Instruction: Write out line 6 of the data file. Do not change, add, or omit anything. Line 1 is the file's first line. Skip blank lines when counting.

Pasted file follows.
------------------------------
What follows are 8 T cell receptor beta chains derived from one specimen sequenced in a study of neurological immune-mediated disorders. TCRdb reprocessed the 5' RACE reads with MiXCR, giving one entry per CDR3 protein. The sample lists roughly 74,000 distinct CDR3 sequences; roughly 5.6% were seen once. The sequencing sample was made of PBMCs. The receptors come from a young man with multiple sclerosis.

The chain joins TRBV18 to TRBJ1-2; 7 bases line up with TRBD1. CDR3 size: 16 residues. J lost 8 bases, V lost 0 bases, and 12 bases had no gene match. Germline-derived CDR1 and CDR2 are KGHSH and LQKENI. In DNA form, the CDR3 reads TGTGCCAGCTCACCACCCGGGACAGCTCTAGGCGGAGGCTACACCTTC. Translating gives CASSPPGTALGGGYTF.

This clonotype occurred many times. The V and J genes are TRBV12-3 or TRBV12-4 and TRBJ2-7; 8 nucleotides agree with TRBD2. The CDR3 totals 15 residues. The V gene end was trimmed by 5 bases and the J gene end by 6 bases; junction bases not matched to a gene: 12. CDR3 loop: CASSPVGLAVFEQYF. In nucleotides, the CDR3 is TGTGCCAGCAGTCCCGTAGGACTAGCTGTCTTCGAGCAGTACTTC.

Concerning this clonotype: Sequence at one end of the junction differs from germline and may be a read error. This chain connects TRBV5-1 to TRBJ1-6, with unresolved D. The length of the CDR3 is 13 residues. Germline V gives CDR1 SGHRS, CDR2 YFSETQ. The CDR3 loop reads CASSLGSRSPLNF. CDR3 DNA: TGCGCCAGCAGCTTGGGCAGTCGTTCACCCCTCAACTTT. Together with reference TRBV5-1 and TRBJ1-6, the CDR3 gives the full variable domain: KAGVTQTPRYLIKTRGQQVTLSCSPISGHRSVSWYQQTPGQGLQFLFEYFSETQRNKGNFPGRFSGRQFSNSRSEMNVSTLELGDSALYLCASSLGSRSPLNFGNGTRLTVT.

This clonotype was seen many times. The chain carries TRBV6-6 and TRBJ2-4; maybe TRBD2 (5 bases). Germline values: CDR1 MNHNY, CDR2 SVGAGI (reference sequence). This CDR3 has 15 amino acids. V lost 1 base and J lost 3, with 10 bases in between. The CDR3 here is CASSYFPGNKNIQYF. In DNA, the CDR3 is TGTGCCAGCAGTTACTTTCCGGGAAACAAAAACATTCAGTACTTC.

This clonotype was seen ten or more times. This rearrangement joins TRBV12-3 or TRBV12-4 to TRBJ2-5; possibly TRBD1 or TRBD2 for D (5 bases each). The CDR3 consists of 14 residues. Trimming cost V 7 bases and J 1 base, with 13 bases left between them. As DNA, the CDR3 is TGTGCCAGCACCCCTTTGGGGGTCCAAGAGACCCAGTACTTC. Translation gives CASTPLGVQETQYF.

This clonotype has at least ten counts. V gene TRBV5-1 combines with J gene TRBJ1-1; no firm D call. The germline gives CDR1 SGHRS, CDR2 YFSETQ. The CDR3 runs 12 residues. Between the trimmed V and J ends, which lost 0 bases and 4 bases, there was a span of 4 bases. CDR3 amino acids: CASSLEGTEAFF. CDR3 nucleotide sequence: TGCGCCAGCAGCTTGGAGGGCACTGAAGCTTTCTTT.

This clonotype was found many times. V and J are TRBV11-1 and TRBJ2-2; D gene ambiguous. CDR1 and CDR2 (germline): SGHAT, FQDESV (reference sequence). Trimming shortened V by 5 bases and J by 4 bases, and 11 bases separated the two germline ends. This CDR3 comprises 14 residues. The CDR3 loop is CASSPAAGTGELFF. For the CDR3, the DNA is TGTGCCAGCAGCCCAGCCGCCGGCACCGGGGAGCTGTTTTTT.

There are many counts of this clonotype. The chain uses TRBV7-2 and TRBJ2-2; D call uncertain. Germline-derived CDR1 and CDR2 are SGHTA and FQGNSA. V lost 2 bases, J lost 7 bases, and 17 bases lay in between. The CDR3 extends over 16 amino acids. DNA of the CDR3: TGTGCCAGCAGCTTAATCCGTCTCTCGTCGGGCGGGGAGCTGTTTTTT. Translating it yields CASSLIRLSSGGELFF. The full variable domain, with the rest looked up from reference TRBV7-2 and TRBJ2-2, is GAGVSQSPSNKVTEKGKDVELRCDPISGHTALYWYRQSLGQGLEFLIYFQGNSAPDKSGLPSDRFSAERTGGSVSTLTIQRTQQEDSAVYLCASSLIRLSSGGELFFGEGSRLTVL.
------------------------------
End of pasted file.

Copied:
This clonotype was seen ten or more times. This rearrangement joins TRBV12-3 or TRBV12-4 to TRBJ2-5; possibly TRBD1 or TRBD2 for D (5 bases each). The CDR3 consists of 14 residues. Trimming cost V 7 bases and J 1 base, with 13 bases left between them. As DNA, the CDR3 is TGTGCCAGCACCCCTTTGGGGGTCCAAGAGACCCAGTACTTC. Translation gives CASTPLGVQETQYF.